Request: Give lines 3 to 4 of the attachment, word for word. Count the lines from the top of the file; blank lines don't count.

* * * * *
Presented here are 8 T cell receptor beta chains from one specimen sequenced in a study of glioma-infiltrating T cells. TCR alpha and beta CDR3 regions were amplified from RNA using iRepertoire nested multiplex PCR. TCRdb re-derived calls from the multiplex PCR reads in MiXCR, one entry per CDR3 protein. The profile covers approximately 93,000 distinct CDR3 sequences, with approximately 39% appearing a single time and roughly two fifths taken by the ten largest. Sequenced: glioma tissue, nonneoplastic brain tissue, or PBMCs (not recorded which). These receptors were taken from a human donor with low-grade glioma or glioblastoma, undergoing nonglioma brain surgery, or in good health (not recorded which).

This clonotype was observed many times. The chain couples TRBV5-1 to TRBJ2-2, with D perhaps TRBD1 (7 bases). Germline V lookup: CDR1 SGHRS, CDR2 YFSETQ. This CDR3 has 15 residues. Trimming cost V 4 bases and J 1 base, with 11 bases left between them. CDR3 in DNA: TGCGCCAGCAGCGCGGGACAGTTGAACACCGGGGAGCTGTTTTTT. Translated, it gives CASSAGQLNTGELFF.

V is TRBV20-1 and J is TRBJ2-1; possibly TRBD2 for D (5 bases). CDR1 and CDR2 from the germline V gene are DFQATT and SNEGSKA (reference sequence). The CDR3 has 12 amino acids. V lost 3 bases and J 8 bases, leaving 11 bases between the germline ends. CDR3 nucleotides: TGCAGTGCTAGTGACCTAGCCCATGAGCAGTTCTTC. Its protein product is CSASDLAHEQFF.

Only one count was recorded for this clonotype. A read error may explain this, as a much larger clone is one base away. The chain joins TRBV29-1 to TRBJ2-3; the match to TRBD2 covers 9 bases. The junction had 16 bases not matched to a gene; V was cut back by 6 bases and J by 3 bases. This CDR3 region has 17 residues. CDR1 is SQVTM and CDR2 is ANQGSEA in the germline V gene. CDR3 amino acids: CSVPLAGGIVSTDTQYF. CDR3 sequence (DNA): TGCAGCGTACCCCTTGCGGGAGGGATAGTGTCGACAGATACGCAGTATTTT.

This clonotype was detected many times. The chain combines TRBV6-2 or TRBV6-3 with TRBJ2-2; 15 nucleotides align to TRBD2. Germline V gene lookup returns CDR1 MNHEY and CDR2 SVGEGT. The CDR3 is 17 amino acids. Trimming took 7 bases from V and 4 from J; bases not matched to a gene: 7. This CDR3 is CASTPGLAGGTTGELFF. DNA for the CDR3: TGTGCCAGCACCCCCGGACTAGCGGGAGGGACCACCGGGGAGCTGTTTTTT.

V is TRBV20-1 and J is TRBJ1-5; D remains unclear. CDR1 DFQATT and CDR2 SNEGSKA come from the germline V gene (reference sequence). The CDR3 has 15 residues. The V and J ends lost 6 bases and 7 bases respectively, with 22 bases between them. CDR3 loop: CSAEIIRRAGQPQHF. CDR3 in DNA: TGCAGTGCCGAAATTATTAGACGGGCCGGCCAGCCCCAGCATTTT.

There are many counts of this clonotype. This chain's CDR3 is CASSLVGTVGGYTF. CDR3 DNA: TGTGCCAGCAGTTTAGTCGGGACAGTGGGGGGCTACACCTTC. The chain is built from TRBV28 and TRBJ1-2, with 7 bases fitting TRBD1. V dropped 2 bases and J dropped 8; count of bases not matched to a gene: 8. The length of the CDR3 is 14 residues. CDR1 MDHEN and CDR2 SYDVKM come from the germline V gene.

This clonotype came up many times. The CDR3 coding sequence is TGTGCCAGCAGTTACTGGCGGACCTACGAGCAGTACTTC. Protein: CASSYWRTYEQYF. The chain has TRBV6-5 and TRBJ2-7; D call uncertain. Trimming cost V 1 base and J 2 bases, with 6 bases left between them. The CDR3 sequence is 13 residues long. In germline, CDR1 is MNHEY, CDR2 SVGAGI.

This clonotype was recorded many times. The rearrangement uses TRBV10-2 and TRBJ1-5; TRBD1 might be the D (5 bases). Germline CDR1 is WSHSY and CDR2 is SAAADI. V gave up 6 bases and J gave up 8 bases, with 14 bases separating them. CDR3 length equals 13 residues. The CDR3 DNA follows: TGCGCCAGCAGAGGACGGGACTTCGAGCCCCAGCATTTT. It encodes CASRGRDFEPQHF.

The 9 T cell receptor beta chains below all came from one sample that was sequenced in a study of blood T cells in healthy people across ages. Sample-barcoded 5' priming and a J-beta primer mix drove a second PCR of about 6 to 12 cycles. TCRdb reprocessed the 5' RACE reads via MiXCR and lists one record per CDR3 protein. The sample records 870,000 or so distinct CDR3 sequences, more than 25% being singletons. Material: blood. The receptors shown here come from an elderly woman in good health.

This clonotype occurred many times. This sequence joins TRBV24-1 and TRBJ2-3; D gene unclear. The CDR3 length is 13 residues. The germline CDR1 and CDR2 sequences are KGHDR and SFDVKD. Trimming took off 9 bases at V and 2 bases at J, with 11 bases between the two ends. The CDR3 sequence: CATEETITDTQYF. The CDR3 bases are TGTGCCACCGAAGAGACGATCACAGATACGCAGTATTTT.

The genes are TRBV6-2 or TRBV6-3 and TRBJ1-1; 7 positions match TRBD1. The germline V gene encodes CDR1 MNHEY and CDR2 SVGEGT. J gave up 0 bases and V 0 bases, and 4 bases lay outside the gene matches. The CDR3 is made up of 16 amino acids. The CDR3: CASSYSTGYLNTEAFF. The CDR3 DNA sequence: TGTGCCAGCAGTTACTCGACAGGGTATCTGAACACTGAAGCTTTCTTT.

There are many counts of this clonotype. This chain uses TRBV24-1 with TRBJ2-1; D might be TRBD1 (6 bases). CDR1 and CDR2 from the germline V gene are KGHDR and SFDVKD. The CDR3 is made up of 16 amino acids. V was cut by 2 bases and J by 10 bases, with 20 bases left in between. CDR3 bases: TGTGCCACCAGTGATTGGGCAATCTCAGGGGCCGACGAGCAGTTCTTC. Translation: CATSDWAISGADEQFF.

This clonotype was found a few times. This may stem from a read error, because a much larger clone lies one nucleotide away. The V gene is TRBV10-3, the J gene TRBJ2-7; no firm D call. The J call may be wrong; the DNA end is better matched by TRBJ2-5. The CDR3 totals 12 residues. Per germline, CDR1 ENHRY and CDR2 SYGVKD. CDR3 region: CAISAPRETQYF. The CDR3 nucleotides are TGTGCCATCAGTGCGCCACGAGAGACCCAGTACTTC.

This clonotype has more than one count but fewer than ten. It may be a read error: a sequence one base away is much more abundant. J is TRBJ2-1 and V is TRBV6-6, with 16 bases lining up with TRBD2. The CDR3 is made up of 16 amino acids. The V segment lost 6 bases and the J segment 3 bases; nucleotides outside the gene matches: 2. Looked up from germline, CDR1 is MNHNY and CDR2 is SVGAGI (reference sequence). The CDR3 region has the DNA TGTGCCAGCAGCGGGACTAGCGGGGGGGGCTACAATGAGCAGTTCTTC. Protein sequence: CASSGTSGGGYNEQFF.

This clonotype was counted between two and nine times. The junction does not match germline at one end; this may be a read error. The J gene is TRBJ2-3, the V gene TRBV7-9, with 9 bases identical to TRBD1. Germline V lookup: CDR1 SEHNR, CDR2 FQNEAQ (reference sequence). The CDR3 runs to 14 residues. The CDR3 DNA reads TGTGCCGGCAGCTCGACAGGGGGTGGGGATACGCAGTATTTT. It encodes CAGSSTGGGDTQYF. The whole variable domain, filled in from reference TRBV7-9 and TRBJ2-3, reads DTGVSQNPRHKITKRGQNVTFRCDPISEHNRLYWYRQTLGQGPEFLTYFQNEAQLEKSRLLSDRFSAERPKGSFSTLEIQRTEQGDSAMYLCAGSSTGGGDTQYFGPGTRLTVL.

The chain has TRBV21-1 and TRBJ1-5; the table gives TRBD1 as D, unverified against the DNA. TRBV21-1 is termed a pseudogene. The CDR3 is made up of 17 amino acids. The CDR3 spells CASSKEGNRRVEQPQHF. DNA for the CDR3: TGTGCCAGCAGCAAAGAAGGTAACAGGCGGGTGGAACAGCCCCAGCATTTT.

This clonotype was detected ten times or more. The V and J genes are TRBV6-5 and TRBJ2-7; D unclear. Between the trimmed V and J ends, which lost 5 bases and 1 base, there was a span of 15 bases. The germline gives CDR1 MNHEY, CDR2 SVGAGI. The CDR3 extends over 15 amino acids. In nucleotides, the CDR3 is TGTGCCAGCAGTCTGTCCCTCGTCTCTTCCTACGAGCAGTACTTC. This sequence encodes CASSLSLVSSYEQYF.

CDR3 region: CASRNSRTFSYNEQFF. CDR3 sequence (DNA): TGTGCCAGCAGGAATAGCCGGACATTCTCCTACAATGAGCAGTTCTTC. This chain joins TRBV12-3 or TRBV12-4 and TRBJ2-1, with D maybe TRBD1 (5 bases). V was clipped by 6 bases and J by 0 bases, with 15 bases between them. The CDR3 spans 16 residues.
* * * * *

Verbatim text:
V is TRBV20-1 and J is TRBJ2-1; possibly TRBD2 for D (5 bases). CDR1 and CDR2 from the germline V gene are DFQATT and SNEGSKA (reference sequence). The CDR3 has 12 amino acids. V lost 3 bases and J 8 bases, leaving 11 bases between the germline ends. CDR3 nucleotides: TGCAGTGCTAGTGACCTAGCCCATGAGCAGTTCTTC. Its protein product is CSASDLAHEQFF.

Only one count was recorded for this clonotype. A read error may explain this, as a much larger clone is one base away. The chain joins TRBV29-1 to TRBJ2-3; the match to TRBD2 covers 9 bases. The junction had 16 bases not matched to a gene; V was cut back by 6 bases and J by 3 bases. This CDR3 region has 17 residues. CDR1 is SQVTM and CDR2 is ANQGSEA in the germline V gene. CDR3 amino acids: CSVPLAGGIVSTDTQYF. CDR3 sequence (DNA): TGCAGCGTACCCCTTGCGGGAGGGATAGTGTCGACAGATACGCAGTATTTT.